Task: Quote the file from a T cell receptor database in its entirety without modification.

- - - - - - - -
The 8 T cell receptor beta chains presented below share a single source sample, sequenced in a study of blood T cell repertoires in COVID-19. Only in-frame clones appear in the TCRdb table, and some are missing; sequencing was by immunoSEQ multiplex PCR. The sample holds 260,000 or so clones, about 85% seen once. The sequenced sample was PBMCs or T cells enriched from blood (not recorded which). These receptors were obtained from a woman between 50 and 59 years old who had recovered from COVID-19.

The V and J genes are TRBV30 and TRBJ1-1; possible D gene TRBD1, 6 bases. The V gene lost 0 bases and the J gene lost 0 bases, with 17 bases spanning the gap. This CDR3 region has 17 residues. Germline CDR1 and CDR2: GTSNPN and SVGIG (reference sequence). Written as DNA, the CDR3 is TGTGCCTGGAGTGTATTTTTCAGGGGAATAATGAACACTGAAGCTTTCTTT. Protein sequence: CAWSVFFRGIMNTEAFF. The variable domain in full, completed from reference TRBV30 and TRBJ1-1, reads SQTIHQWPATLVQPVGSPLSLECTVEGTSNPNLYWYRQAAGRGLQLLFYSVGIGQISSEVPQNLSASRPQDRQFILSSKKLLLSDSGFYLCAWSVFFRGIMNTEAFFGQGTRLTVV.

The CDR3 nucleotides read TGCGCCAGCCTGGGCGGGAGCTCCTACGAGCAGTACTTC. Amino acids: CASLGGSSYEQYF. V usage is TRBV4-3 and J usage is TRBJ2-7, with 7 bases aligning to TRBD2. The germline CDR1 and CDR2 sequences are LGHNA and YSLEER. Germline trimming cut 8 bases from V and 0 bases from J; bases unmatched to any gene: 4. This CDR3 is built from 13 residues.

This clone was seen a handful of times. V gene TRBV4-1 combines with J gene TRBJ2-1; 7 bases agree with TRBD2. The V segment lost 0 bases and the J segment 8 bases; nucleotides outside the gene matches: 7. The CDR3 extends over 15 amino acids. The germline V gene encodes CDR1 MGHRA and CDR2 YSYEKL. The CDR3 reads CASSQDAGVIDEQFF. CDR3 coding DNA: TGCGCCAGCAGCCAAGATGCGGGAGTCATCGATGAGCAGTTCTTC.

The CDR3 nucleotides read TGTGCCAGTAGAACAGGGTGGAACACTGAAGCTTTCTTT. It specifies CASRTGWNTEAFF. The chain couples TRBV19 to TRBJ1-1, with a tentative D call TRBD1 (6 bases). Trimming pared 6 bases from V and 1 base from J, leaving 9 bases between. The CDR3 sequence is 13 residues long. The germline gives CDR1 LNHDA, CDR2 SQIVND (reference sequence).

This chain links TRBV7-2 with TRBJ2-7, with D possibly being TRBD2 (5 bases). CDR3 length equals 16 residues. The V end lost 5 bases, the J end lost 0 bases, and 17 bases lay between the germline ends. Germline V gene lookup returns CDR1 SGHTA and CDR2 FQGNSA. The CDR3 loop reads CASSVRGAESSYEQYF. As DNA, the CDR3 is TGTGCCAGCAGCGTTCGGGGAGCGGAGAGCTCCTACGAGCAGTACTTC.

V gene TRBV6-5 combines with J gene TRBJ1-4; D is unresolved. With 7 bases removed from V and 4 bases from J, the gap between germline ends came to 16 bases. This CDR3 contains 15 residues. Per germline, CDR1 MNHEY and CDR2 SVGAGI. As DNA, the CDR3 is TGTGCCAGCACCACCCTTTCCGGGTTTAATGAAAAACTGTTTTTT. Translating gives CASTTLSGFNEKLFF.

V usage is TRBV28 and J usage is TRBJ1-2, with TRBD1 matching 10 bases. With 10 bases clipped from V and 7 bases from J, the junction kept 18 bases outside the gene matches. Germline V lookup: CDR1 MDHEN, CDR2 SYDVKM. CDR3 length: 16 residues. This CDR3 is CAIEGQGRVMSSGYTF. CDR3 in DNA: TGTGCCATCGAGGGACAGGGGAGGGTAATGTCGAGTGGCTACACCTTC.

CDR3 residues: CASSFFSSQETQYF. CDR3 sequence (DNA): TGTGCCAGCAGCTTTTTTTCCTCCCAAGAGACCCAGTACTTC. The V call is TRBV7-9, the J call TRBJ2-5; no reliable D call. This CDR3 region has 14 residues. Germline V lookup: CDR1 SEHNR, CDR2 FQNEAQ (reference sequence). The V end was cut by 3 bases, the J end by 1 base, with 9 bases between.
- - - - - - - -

The 8 T cell receptor beta chains presented below share a single source sample, sequenced in a study of blood T cell repertoires in COVID-19. Only in-frame clones appear in the TCRdb table, and some are missing; sequencing was by immunoSEQ multiplex PCR. The sample holds 260,000 or so clones, about 85% seen once. The sequenced sample was PBMCs or T cells enriched from blood (not recorded which). These receptors were obtained from a woman between 50 and 59 years old who had recovered from COVID-19.

The V and J genes are TRBV30 and TRBJ1-1; possible D gene TRBD1, 6 bases. The V gene lost 0 bases and the J gene lost 0 bases, with 17 bases spanning the gap. This CDR3 region has 17 residues. Germline CDR1 and CDR2: GTSNPN and SVGIG (reference sequence). Written as DNA, the CDR3 is TGTGCCTGGAGTGTATTTTTCAGGGGAATAATGAACACTGAAGCTTTCTTT. Protein sequence: CAWSVFFRGIMNTEAFF. The variable domain in full, completed from reference TRBV30 and TRBJ1-1, reads SQTIHQWPATLVQPVGSPLSLECTVEGTSNPNLYWYRQAAGRGLQLLFYSVGIGQISSEVPQNLSASRPQDRQFILSSKKLLLSDSGFYLCAWSVFFRGIMNTEAFFGQGTRLTVV.

The CDR3 nucleotides read TGCGCCAGCCTGGGCGGGAGCTCCTACGAGCAGTACTTC. Amino acids: CASLGGSSYEQYF. V usage is TRBV4-3 and J usage is TRBJ2-7, with 7 bases aligning to TRBD2. The germline CDR1 and CDR2 sequences are LGHNA and YSLEER. Germline trimming cut 8 bases from V and 0 bases from J; bases unmatched to any gene: 4. This CDR3 is built from 13 residues.

This clone was seen a handful of times. V gene TRBV4-1 combines with J gene TRBJ2-1; 7 bases agree with TRBD2. The V segment lost 0 bases and the J segment 8 bases; nucleotides outside the gene matches: 7. The CDR3 extends over 15 amino acids. The germline V gene encodes CDR1 MGHRA and CDR2 YSYEKL. The CDR3 reads CASSQDAGVIDEQFF. CDR3 coding DNA: TGCGCCAGCAGCCAAGATGCGGGAGTCATCGATGAGCAGTTCTTC.

The CDR3 nucleotides read TGTGCCAGTAGAACAGGGTGGAACACTGAAGCTTTCTTT. It specifies CASRTGWNTEAFF. The chain couples TRBV19 to TRBJ1-1, with a tentative D call TRBD1 (6 bases). Trimming pared 6 bases from V and 1 base from J, leaving 9 bases between. The CDR3 sequence is 13 residues long. The germline gives CDR1 LNHDA, CDR2 SQIVND (reference sequence).

This chain links TRBV7-2 with TRBJ2-7, with D possibly being TRBD2 (5 bases). CDR3 length equals 16 residues. The V end lost 5 bases, the J end lost 0 bases, and 17 bases lay between the germline ends. Germline V gene lookup returns CDR1 SGHTA and CDR2 FQGNSA. The CDR3 loop reads CASSVRGAESSYEQYF. As DNA, the CDR3 is TGTGCCAGCAGCGTTCGGGGAGCGGAGAGCTCCTACGAGCAGTACTTC.

V gene TRBV6-5 combines with J gene TRBJ1-4; D is unresolved. With 7 bases removed from V and 4 bases from J, the gap between germline ends came to 16 bases. This CDR3 contains 15 residues. Per germline, CDR1 MNHEY and CDR2 SVGAGI. As DNA, the CDR3 is TGTGCCAGCACCACCCTTTCCGGGTTTAATGAAAAACTGTTTTTT. Translating gives CASTTLSGFNEKLFF.

V usage is TRBV28 and J usage is TRBJ1-2, with TRBD1 matching 10 bases. With 10 bases clipped from V and 7 bases from J, the junction kept 18 bases outside the gene matches. Germline V lookup: CDR1 MDHEN, CDR2 SYDVKM. CDR3 length: 16 residues. This CDR3 is CAIEGQGRVMSSGYTF. CDR3 in DNA: TGTGCCATCGAGGGACAGGGGAGGGTAATGTCGAGTGGCTACACCTTC.

CDR3 residues: CASSFFSSQETQYF. CDR3 sequence (DNA): TGTGCCAGCAGCTTTTTTTCCTCCCAAGAGACCCAGTACTTC. The V call is TRBV7-9, the J call TRBJ2-5; no reliable D call. This CDR3 region has 14 residues. Germline V lookup: CDR1 SEHNR, CDR2 FQNEAQ (reference sequence). The V end was cut by 3 bases, the J end by 1 base, with 9 bases between.